Dan Bylsma's Pittsburgh Penguins are fourth in the East, two points out of first, despite being without Sidney Crosby and Evgeni Malkin for long periods. (Photo by Christian Petersen/Getty Images)
Great coaches operate using different systems and styles and this year’s race for the Jack Adams Award is proof of that. No fewer than a dozen names could be rightly considered for nomination, as teams across the board have been impressive given their in-season difficulties - groups such as the New York Rangers, Pittsburgh Penguins and Detroit Red Wings all thrived despite multiple injuries to key players.
My experience with coaches has led me to believe most of the good ones, no matter their chosen style, have a few things in common - even guys such as fiery John Tortorella and the professor Dan Bylsma.
As a player, you have to feel a level of sincere respect from your coach to be committed to the team and you have to respect the man back. If you want players to pour out 100 percent energy on a daily basis, they can’t walk into the dressing room and feel like a pawn. Taking the time to get to know the players on your team (without becoming “friends”) is a key part of getting them to work hard.
To gain respect, it helps to have a good hockey background. It’s hard to take someone seriously in crunch time when he’s giving hard line “my way or the highway” type advice if you feel like he hasn’t been there before and thus wouldn’t “know.”
Great coaches don’t belittle their players, they just give honest help. They need to establish the mindset of “we the team” so it doesn’t feel so much like a king ruling over peasants as it does two co-workers coming together.
That should be the easy part. But it has to go hand-in-hand with...
Point 1 was a bit lovey-dovey to be an effective method of managing 23 men with egos, money and agendas if used on its own.
Some of the best in the business - think Mike Babcock as Example 1A - offer a mix of intelligent, thoughtful insight with searing “oh crap, he’s mad isn’t he?” Intimidating coaches can correct sloppy passes in practice with a single look (a look you begin to understand after a few weeks) or silence the room when he walks into it.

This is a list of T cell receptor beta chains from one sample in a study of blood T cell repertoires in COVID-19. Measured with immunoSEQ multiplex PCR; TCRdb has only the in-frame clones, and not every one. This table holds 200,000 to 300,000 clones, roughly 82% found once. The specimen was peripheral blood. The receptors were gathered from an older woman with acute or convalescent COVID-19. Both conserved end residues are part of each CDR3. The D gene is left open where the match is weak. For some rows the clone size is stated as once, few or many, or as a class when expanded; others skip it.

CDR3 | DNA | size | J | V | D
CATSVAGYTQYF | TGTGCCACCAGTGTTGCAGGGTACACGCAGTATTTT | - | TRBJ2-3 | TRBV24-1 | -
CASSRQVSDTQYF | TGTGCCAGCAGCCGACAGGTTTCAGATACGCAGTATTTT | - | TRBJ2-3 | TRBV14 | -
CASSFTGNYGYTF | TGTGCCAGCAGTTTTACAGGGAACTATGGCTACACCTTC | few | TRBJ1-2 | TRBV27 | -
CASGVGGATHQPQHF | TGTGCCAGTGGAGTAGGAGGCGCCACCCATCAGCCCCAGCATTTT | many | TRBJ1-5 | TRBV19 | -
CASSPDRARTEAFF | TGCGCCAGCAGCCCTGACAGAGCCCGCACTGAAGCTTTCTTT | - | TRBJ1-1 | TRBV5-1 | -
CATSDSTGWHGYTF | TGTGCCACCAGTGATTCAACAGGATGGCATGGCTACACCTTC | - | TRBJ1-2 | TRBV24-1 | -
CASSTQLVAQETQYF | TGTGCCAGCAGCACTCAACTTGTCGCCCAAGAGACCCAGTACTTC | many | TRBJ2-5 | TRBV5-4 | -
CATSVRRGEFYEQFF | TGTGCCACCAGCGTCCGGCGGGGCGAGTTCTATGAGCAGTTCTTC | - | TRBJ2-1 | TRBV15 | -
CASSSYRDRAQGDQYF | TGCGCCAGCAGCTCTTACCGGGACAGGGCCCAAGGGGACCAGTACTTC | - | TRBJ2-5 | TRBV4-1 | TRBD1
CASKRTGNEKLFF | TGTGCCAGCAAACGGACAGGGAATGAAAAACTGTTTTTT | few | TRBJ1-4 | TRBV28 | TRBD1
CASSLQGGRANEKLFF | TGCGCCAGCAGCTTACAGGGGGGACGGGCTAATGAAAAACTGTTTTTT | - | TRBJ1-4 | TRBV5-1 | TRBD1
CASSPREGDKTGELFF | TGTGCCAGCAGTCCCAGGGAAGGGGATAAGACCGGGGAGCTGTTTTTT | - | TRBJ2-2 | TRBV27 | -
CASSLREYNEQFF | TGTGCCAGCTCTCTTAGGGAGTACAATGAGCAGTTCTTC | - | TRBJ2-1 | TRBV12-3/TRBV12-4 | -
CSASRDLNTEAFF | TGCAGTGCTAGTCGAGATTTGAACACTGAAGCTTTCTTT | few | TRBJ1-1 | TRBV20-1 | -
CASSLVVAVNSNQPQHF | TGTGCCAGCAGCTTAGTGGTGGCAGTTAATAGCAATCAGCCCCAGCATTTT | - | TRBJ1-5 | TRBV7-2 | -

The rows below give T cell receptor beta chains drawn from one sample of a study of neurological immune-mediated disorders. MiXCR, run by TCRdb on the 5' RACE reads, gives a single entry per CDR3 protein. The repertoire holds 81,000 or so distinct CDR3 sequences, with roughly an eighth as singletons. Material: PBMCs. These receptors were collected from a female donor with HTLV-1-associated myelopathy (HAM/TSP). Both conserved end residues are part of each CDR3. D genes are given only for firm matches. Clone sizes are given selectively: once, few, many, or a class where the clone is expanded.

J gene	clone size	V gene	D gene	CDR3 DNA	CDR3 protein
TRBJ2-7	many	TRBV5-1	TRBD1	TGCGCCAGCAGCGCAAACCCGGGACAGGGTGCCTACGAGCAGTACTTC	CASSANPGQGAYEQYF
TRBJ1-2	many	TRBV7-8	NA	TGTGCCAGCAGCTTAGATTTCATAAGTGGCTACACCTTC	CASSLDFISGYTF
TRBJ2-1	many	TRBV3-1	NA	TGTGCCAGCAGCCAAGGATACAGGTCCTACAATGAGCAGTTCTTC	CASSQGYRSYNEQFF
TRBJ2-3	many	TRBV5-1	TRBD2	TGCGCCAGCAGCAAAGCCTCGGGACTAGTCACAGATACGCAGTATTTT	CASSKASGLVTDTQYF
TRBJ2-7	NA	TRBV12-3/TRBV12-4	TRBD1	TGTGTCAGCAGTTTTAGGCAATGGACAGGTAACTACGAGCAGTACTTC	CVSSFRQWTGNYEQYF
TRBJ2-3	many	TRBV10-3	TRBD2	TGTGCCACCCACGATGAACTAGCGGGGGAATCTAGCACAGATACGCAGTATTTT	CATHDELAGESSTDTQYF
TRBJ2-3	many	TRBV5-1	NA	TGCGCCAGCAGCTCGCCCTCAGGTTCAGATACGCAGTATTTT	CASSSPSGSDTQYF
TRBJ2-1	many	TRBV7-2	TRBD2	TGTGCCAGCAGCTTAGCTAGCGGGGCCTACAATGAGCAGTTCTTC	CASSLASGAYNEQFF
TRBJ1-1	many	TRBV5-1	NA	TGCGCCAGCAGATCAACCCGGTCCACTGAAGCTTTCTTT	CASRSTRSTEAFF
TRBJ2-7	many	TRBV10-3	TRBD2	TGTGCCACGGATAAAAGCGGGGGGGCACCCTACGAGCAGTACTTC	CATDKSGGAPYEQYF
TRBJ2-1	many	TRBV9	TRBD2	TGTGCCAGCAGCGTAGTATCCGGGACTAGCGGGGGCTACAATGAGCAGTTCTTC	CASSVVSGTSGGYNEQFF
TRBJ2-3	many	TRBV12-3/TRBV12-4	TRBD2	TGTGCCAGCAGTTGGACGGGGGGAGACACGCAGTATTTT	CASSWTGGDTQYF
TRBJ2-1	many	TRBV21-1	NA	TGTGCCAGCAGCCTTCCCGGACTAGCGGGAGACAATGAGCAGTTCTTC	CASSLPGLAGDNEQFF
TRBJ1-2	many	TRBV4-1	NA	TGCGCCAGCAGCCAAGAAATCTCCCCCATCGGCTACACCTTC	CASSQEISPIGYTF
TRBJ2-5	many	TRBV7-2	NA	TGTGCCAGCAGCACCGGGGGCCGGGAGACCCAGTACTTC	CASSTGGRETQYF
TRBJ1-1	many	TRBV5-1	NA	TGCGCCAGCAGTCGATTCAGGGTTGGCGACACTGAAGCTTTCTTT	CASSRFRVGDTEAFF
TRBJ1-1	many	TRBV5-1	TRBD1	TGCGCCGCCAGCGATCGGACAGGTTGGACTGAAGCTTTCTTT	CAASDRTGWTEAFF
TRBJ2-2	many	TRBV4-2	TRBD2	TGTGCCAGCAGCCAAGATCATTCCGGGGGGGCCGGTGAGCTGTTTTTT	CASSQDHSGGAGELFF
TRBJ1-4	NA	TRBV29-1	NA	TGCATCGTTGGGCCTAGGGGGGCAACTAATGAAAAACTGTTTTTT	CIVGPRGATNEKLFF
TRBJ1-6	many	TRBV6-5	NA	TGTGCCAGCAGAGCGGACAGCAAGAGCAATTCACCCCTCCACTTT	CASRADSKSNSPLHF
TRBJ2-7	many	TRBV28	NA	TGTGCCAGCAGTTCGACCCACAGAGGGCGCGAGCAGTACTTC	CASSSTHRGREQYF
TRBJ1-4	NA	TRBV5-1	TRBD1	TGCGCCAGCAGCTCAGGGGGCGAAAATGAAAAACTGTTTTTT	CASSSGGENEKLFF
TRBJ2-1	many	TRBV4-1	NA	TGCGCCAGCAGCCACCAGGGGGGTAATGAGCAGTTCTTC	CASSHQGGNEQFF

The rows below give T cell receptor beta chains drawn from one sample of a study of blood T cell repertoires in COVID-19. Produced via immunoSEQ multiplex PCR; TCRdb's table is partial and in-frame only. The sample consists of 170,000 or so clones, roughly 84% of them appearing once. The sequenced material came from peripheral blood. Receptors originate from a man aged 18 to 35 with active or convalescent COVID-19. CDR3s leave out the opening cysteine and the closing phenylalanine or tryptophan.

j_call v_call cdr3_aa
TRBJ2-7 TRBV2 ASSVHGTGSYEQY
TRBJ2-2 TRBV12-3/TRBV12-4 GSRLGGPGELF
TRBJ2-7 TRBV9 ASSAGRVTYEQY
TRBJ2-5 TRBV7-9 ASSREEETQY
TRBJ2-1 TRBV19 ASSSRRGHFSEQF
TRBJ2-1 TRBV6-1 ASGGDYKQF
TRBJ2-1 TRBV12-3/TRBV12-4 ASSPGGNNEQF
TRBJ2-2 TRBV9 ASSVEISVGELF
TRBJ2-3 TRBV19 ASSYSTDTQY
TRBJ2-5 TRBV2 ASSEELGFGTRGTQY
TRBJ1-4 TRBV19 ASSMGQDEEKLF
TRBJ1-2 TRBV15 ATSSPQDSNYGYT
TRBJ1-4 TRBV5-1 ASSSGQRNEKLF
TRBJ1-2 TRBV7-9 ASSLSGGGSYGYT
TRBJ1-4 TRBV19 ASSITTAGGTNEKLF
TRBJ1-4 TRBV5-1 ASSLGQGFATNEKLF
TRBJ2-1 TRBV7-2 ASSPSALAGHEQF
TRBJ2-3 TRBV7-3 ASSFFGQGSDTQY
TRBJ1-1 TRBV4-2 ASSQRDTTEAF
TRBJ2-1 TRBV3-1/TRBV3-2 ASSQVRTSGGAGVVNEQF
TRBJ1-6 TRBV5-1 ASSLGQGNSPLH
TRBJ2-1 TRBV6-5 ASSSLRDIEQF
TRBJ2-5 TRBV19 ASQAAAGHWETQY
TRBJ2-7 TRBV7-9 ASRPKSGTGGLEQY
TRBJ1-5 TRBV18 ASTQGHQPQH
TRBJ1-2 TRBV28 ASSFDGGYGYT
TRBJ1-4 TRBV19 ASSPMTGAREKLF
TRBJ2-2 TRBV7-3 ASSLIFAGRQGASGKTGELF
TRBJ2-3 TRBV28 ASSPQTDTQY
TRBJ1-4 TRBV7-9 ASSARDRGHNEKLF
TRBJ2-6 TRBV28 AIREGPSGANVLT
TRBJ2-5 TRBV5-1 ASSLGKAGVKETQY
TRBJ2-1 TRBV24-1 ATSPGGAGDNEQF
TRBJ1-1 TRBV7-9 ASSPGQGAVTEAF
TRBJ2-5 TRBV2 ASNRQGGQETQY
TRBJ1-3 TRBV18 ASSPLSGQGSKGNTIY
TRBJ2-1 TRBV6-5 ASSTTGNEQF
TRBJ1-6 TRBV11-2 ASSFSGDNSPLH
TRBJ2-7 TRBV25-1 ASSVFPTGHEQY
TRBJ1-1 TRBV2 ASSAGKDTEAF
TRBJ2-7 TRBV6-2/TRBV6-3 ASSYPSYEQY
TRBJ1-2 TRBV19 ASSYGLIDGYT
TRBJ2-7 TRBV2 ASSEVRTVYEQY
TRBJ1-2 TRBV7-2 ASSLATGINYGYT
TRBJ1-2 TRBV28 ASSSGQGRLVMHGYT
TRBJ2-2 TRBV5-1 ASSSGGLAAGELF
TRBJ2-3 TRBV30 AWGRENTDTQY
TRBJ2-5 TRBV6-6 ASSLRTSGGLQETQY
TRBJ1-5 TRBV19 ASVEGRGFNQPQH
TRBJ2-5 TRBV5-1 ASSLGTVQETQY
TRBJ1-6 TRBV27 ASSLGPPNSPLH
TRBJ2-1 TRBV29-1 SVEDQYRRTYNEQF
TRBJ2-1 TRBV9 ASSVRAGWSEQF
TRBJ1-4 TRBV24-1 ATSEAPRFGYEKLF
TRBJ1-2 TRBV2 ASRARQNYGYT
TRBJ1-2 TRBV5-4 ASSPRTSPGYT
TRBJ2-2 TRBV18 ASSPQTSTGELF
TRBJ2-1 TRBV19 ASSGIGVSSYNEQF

My Dad, Bob Bourne, played for Pat Quinn in Los Angeles and has mentioned Quinn was a great coach partially because of how strong and scary the guy was; players took him seriously. As much as you need to be “co-workers” so players can comfortably ask questions, the relationship needs to be established - team decisions are made democratically only until the dictator makes the final call.
When you hear a coach has “lost the room,” it’s usually as a result of this factor.
As a coach standing on the bench, you could flap your lips for 60 minutes and some do (which I think is more common in the minor leagues). Players aren’t entirely idiotic, they often know when they’ve messed up and know what they should’ve done differently. They can see what their teammates are doing wrong from the bench. They too can see where the open man is.
So when you’re sitting on the bench and your coach is offering a running commentary, it can devalue his words (supply and demand, brutha). You know he’s going to talk between periods in the dressing room as well and, eventually, you just tune him out. You can only say the same things so many times before they fall on deaf ears.
Good coaches pick their spots to make sure their words carry weight. They also...
Certain coaches get stuck in one gear or the other, but you have to balance the two styles to a certain degree if you want to maximize your effectiveness. There are times when a guy needs a good kick in the ass and there are times when you’re losing because your systems don’t match up well against your opponents.
Coaches succeed in a variety of ways and there’s no right or wrong way to do it. But from what I’ve seen, great coaches share the aforementioned four traits.
No doubt whoever wins the Jack Adams Award will be deserving of it. And no doubt whoever wins it will fit the above mold.
Justin Bourne last played for the Idaho Steelheads of the ECHL and is currently a columnist for USA Today. He excelled with the University of Alaska Anchorage before going on to spend time in the Islanders organization with Bridgeport and Utah. His father, Bob, spent 14 years in the NHL and won four Cups with the Islanders. Justin will blog regularly for THN.com and you can read more of Justin's blogs at jtbourne.com. Follow Justin on Twitter.